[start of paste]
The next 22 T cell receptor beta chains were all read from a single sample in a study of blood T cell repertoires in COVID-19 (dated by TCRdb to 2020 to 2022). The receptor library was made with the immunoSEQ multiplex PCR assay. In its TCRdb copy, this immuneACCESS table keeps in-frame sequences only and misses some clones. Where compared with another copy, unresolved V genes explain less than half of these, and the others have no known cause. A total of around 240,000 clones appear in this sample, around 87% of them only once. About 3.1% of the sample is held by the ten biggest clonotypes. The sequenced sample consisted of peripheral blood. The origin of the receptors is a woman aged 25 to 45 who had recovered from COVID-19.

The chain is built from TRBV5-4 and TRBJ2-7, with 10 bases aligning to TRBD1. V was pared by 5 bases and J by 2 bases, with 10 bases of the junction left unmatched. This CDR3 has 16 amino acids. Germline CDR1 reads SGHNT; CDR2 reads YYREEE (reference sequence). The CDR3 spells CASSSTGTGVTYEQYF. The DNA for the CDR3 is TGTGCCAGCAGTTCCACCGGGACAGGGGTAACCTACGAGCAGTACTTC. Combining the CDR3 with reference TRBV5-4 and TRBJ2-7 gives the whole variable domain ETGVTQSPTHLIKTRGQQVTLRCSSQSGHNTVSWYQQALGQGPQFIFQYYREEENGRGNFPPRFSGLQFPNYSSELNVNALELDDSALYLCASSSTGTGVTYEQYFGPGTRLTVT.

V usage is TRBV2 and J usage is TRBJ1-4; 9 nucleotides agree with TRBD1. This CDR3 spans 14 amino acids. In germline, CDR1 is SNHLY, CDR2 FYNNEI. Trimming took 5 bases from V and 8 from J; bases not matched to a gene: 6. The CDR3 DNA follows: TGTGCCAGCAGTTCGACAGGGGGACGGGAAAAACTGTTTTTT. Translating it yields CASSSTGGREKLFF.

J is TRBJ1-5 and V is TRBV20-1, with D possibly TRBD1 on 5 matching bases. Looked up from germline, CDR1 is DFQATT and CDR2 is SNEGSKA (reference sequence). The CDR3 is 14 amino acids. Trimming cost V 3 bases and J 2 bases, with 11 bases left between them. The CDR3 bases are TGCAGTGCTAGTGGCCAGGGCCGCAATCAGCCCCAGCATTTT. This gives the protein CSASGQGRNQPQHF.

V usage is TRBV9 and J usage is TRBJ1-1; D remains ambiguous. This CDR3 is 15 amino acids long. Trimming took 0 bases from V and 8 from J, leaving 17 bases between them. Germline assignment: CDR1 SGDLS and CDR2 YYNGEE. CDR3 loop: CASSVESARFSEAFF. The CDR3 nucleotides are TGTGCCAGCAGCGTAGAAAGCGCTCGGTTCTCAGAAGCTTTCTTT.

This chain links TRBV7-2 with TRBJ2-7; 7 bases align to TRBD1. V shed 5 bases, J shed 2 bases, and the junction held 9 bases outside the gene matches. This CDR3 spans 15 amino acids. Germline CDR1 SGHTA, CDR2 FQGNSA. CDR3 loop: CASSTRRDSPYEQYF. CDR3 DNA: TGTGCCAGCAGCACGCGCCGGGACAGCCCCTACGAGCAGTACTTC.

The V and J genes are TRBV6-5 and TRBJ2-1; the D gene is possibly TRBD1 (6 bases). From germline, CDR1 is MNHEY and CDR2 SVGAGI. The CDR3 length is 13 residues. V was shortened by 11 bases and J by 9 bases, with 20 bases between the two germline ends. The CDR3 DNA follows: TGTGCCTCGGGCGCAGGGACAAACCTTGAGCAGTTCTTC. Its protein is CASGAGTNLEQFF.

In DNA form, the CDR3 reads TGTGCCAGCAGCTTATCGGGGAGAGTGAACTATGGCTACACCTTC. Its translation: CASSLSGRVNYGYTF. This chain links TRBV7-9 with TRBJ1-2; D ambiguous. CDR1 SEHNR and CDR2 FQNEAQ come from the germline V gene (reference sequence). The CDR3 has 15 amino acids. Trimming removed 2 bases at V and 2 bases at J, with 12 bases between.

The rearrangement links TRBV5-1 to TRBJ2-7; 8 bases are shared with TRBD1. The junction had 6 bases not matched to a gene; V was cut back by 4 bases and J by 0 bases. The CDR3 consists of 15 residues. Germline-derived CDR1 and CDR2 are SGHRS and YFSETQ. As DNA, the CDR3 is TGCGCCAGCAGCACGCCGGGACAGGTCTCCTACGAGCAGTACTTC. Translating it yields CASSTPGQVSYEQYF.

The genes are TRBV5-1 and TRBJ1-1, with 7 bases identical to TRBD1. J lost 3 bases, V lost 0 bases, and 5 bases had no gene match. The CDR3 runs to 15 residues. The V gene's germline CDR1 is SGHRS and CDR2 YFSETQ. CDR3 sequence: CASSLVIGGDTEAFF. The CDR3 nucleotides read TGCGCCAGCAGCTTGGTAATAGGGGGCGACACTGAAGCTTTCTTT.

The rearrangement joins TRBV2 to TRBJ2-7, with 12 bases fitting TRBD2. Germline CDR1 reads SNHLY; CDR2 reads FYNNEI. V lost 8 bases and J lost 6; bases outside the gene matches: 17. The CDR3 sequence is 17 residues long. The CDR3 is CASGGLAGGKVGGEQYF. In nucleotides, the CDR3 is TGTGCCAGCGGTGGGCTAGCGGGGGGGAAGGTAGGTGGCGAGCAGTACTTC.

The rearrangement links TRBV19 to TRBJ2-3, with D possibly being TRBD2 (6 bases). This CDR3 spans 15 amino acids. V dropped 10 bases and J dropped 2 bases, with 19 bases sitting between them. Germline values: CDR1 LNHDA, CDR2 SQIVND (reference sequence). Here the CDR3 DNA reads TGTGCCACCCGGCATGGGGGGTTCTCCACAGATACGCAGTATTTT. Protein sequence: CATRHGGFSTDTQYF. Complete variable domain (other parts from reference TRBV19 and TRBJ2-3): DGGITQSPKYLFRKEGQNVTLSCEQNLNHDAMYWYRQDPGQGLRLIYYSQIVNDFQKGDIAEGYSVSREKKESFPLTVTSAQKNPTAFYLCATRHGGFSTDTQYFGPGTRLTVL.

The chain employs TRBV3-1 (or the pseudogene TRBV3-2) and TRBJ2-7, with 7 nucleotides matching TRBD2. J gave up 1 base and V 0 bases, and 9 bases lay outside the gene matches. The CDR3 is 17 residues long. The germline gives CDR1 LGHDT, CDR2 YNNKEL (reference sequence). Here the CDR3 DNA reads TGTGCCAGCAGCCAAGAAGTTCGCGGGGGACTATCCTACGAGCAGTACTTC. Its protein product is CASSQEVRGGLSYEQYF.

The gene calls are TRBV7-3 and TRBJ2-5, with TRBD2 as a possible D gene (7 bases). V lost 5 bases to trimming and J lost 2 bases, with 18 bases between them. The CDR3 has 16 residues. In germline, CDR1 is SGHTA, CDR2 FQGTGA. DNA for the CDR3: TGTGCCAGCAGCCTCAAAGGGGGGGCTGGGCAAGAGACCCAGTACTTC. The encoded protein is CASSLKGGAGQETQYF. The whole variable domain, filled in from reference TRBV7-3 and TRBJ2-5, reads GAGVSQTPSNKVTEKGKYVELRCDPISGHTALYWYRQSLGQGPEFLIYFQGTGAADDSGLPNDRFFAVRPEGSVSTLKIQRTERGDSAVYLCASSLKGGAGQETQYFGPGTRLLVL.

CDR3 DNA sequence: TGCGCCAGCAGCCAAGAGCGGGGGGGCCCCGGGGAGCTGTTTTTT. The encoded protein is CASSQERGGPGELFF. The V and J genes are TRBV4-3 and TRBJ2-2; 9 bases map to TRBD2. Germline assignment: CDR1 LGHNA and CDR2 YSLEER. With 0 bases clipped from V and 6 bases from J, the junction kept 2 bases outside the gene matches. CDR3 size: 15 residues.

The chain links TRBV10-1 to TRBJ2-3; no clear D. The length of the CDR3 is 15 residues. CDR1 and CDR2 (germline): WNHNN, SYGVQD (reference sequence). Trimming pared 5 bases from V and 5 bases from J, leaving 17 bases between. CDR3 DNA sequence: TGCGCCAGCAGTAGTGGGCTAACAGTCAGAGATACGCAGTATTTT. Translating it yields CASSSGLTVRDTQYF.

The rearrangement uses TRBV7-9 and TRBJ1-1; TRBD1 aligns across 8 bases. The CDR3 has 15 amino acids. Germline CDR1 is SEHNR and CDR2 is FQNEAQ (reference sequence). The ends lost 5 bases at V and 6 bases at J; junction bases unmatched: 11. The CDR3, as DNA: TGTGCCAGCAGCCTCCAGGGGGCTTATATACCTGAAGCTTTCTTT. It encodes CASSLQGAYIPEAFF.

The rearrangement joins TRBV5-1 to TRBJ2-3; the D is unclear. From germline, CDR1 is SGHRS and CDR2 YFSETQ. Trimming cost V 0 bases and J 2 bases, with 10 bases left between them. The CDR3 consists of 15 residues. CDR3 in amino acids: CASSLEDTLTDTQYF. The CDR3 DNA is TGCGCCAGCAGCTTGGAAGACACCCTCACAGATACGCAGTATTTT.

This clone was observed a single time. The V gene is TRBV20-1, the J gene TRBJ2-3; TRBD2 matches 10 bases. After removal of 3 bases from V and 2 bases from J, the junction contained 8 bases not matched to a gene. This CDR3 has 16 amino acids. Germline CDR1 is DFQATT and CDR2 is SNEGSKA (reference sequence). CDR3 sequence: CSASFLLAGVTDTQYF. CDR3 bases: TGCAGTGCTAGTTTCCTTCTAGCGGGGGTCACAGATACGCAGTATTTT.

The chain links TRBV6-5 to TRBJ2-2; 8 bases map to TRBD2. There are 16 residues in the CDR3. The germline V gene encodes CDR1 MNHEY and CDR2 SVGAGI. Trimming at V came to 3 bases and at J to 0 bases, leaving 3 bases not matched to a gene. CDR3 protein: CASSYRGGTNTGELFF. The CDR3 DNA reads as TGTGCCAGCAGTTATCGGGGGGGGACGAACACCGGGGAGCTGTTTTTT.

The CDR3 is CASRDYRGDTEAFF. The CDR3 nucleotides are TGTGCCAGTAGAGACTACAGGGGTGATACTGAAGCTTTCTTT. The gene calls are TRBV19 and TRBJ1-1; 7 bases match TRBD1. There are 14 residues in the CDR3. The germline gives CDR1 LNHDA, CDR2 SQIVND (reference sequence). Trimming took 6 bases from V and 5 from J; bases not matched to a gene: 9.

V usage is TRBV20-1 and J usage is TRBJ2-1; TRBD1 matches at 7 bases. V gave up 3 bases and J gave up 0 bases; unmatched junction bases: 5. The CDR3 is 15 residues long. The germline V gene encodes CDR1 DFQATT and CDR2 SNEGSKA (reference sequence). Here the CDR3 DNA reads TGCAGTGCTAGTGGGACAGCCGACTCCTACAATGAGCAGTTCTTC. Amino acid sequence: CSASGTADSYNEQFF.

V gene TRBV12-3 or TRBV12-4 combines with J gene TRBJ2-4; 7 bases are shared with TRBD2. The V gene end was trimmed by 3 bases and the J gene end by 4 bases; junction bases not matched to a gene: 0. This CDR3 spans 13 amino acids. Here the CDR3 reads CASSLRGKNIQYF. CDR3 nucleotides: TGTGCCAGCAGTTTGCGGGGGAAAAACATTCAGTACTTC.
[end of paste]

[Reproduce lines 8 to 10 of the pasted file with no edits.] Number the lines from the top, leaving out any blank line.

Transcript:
In DNA form, the CDR3 reads TGTGCCAGCAGCTTATCGGGGAGAGTGAACTATGGCTACACCTTC. Its translation: CASSLSGRVNYGYTF. This chain links TRBV7-9 with TRBJ1-2; D ambiguous. CDR1 SEHNR and CDR2 FQNEAQ come from the germline V gene (reference sequence). The CDR3 has 15 amino acids. Trimming removed 2 bases at V and 2 bases at J, with 12 bases between.

The rearrangement links TRBV5-1 to TRBJ2-7; 8 bases are shared with TRBD1. The junction had 6 bases not matched to a gene; V was cut back by 4 bases and J by 0 bases. The CDR3 consists of 15 residues. Germline-derived CDR1 and CDR2 are SGHRS and YFSETQ. As DNA, the CDR3 is TGCGCCAGCAGCACGCCGGGACAGGTCTCCTACGAGCAGTACTTC. Translating it yields CASSTPGQVSYEQYF.

The genes are TRBV5-1 and TRBJ1-1, with 7 bases identical to TRBD1. J lost 3 bases, V lost 0 bases, and 5 bases had no gene match. The CDR3 runs to 15 residues. The V gene's germline CDR1 is SGHRS and CDR2 YFSETQ. CDR3 sequence: CASSLVIGGDTEAFF. The CDR3 nucleotides read TGCGCCAGCAGCTTGGTAATAGGGGGCGACACTGAAGCTTTCTTT.